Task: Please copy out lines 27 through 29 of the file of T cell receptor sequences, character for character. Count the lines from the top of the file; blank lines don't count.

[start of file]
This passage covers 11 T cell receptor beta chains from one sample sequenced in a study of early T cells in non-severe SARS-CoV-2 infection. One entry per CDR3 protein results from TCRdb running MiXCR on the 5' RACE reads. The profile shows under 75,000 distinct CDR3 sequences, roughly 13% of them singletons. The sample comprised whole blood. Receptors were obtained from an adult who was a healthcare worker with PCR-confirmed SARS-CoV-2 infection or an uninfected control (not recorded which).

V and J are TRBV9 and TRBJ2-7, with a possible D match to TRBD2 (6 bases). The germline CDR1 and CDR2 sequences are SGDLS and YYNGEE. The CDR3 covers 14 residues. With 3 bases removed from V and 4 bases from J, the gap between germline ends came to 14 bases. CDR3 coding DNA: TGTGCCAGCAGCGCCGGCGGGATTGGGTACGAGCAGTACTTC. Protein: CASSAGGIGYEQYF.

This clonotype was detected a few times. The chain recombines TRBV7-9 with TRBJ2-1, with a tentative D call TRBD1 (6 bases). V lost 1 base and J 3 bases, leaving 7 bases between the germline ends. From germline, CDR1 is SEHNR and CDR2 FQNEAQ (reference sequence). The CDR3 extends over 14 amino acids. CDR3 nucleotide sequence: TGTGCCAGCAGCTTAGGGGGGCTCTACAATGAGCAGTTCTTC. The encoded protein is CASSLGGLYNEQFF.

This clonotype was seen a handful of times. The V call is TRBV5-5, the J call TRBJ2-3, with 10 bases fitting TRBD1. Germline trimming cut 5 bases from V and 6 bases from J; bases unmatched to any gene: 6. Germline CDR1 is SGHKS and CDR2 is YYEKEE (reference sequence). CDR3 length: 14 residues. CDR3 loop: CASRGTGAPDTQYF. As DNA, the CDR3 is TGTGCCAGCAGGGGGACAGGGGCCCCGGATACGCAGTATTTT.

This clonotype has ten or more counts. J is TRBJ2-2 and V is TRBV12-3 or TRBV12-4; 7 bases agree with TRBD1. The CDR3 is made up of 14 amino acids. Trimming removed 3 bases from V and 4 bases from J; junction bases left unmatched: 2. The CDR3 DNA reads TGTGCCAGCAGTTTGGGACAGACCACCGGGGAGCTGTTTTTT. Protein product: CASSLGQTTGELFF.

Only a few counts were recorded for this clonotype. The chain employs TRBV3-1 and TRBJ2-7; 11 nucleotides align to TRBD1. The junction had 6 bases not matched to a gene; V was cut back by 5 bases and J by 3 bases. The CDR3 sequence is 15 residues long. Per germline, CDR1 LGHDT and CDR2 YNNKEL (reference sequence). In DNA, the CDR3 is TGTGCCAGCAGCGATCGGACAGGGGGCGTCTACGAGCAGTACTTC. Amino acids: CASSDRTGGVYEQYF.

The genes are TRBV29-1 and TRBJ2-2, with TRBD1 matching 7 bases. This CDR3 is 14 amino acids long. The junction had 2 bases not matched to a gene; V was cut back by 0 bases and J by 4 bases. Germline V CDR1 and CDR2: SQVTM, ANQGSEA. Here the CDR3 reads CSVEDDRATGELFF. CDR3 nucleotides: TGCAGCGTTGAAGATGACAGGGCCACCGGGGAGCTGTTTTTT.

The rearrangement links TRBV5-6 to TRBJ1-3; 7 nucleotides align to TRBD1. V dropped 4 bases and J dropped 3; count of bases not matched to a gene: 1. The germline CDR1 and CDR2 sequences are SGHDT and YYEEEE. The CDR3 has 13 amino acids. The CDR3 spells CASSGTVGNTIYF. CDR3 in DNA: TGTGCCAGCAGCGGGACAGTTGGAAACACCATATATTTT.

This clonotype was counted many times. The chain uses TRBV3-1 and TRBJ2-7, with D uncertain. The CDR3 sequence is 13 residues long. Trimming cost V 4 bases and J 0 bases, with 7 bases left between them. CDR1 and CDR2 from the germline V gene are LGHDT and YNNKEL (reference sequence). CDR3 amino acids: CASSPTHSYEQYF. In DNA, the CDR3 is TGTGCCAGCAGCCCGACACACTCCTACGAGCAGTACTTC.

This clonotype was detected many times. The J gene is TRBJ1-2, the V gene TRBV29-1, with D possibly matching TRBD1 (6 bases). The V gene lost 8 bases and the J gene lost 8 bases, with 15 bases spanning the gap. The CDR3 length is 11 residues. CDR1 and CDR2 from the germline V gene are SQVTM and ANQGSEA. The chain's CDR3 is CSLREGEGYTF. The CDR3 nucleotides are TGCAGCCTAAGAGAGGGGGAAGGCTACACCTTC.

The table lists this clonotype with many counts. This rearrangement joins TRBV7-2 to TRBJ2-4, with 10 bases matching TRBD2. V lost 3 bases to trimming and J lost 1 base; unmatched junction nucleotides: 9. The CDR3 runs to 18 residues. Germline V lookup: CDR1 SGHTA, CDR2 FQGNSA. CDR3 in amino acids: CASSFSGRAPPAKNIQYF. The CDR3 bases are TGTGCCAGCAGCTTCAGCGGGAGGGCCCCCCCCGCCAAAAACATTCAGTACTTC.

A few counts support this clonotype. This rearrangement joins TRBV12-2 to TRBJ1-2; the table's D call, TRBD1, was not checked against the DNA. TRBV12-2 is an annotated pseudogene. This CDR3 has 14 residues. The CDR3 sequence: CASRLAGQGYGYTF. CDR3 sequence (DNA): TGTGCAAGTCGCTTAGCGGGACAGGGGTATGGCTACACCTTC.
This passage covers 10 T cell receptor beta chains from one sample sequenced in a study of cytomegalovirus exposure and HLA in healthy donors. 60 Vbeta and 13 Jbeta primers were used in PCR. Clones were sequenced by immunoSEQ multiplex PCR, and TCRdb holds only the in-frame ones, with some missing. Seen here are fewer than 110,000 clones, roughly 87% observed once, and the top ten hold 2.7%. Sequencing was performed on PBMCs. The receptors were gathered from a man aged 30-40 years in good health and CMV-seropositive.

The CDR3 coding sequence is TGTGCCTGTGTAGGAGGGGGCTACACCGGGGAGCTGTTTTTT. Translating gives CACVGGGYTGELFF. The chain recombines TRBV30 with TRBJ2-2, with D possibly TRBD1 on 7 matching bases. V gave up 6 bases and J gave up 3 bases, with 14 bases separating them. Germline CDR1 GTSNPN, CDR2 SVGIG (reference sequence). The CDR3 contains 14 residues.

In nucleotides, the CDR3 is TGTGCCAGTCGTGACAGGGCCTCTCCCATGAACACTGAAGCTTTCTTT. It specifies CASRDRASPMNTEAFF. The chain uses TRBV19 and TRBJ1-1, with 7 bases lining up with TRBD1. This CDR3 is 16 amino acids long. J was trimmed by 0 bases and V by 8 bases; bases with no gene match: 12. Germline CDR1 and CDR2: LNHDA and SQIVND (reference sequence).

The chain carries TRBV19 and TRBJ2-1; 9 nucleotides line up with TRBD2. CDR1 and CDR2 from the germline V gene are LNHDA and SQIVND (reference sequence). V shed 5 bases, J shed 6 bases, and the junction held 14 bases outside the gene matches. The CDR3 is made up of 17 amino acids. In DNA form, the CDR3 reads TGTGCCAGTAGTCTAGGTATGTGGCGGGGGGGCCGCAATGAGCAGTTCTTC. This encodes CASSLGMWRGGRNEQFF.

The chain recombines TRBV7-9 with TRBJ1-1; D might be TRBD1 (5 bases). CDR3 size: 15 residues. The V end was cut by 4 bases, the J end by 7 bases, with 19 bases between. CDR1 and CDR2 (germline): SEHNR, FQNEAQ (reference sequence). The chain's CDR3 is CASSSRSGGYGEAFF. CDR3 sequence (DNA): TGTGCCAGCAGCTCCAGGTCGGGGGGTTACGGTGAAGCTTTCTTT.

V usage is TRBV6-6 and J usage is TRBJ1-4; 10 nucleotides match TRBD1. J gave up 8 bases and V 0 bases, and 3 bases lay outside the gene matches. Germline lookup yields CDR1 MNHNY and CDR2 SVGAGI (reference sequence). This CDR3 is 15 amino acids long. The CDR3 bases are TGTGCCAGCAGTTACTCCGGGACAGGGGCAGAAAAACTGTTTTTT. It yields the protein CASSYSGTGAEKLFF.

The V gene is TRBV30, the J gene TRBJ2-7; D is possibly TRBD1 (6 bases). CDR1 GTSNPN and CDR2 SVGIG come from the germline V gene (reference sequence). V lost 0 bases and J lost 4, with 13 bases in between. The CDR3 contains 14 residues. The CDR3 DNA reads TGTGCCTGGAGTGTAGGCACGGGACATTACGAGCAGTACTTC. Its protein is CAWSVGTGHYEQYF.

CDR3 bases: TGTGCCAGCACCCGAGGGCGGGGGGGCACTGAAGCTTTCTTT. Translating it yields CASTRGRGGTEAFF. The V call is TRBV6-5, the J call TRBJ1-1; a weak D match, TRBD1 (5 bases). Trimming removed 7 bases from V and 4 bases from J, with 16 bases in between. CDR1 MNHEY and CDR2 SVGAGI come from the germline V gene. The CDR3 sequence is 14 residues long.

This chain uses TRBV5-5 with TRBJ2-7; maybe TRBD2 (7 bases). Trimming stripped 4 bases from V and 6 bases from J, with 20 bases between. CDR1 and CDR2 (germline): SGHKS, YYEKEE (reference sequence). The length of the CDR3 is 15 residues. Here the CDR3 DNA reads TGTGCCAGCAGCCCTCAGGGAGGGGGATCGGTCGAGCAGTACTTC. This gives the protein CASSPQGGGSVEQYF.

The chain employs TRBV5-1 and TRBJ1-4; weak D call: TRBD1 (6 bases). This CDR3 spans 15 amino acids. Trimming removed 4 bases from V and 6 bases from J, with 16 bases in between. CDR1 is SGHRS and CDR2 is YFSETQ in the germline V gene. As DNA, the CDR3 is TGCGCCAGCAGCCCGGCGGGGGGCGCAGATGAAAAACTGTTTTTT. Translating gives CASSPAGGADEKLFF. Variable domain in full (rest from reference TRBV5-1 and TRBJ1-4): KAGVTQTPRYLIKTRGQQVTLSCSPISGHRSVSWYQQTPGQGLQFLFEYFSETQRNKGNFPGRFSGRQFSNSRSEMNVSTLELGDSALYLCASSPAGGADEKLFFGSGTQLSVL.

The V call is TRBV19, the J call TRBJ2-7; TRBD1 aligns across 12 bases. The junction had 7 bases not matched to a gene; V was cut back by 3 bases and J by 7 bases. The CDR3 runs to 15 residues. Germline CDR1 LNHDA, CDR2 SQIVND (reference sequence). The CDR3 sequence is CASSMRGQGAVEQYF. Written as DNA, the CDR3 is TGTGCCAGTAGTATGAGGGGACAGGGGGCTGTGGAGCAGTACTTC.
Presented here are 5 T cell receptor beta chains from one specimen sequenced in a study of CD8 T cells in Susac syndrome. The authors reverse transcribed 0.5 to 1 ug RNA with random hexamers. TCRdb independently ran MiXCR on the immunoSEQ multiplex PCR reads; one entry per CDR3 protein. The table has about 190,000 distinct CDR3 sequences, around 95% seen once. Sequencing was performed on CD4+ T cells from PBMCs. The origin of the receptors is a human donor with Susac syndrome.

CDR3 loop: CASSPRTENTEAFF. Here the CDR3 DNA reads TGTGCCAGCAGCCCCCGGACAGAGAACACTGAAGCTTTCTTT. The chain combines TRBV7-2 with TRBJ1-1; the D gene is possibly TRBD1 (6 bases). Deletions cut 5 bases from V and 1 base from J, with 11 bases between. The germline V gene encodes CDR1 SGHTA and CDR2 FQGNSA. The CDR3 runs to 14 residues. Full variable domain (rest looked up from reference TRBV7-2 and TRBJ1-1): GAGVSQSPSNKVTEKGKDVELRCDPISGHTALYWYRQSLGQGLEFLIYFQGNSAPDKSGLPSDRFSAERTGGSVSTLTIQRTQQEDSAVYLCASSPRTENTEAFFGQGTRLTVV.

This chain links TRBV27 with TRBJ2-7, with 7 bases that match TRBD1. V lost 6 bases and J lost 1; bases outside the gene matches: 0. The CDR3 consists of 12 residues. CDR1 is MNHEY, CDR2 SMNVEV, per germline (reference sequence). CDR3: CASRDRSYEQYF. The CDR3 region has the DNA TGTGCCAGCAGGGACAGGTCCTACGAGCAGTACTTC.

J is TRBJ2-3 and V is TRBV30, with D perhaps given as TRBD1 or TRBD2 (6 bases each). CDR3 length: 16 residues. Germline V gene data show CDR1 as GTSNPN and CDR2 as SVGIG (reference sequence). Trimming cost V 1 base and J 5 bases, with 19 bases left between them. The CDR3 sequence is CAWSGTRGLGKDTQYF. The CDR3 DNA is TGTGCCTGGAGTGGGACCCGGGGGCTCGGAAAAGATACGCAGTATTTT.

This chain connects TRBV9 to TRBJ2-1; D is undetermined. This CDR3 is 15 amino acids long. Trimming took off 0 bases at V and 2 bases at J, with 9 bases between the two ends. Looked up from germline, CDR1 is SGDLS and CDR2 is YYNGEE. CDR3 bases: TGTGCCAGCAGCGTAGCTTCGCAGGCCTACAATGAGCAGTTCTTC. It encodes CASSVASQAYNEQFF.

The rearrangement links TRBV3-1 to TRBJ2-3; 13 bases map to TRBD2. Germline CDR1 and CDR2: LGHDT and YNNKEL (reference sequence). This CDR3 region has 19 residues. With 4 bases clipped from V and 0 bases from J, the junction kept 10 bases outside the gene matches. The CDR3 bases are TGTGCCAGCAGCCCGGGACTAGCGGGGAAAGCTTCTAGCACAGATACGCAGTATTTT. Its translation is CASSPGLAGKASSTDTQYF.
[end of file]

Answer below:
J is TRBJ2-3 and V is TRBV30, with D perhaps given as TRBD1 or TRBD2 (6 bases each). CDR3 length: 16 residues. Germline V gene data show CDR1 as GTSNPN and CDR2 as SVGIG (reference sequence). Trimming cost V 1 base and J 5 bases, with 19 bases left between them. The CDR3 sequence is CAWSGTRGLGKDTQYF. The CDR3 DNA is TGTGCCTGGAGTGGGACCCGGGGGCTCGGAAAAGATACGCAGTATTTT.

This chain connects TRBV9 to TRBJ2-1; D is undetermined. This CDR3 is 15 amino acids long. Trimming took off 0 bases at V and 2 bases at J, with 9 bases between the two ends. Looked up from germline, CDR1 is SGDLS and CDR2 is YYNGEE. CDR3 bases: TGTGCCAGCAGCGTAGCTTCGCAGGCCTACAATGAGCAGTTCTTC. It encodes CASSVASQAYNEQFF.

The rearrangement links TRBV3-1 to TRBJ2-3; 13 bases map to TRBD2. Germline CDR1 and CDR2: LGHDT and YNNKEL (reference sequence). This CDR3 region has 19 residues. With 4 bases clipped from V and 0 bases from J, the junction kept 10 bases outside the gene matches. The CDR3 bases are TGTGCCAGCAGCCCGGGACTAGCGGGGAAAGCTTCTAGCACAGATACGCAGTATTTT. Its translation is CASSPGLAGKASSTDTQYF.